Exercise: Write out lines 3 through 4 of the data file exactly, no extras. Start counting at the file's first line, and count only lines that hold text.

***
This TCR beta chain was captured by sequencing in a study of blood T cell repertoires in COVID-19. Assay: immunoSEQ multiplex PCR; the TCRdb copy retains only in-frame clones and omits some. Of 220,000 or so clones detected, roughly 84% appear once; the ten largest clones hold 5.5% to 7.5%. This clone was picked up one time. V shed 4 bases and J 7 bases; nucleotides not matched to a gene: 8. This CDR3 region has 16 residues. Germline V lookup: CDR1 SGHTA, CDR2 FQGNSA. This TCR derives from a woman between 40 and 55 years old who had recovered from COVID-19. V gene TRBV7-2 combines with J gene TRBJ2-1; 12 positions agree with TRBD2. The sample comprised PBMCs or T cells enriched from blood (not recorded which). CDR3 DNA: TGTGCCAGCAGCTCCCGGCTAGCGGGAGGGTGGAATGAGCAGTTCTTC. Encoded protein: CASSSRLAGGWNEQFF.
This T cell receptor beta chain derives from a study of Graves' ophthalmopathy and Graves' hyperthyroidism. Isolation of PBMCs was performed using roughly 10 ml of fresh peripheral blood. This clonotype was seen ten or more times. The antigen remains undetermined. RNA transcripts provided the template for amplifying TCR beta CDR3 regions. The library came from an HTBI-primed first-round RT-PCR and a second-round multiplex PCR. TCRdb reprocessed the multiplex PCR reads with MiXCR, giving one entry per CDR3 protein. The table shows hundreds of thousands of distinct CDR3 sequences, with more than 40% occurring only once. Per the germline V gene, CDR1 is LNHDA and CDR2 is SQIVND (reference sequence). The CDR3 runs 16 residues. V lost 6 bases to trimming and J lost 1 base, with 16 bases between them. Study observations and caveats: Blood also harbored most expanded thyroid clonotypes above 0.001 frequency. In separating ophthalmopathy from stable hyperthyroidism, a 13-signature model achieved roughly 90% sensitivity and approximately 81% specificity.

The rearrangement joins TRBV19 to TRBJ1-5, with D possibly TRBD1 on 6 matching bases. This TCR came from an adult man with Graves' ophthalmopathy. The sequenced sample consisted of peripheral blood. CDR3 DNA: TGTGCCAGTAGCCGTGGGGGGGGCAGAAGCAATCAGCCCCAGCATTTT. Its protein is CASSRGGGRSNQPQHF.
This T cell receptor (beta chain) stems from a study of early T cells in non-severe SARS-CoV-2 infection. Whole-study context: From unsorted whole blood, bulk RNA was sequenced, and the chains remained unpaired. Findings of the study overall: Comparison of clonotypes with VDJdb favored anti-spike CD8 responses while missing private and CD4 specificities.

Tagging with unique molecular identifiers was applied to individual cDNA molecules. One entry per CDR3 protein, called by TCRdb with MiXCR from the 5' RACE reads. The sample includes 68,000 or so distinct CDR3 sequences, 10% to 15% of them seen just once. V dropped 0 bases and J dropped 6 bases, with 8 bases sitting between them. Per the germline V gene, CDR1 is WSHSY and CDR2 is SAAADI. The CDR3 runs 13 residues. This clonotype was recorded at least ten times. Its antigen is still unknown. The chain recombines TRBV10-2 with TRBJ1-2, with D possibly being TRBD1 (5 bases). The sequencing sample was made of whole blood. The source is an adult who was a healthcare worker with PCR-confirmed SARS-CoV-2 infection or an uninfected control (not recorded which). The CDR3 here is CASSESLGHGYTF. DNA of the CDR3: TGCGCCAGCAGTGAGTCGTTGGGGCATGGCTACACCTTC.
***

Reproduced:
The rearrangement joins TRBV19 to TRBJ1-5, with D possibly TRBD1 on 6 matching bases. This TCR came from an adult man with Graves' ophthalmopathy. The sequenced sample consisted of peripheral blood. CDR3 DNA: TGTGCCAGTAGCCGTGGGGGGGGCAGAAGCAATCAGCCCCAGCATTTT. Its protein is CASSRGGGRSNQPQHF.
This T cell receptor (beta chain) stems from a study of early T cells in non-severe SARS-CoV-2 infection. Whole-study context: From unsorted whole blood, bulk RNA was sequenced, and the chains remained unpaired. Findings of the study overall: Comparison of clonotypes with VDJdb favored anti-spike CD8 responses while missing private and CD4 specificities.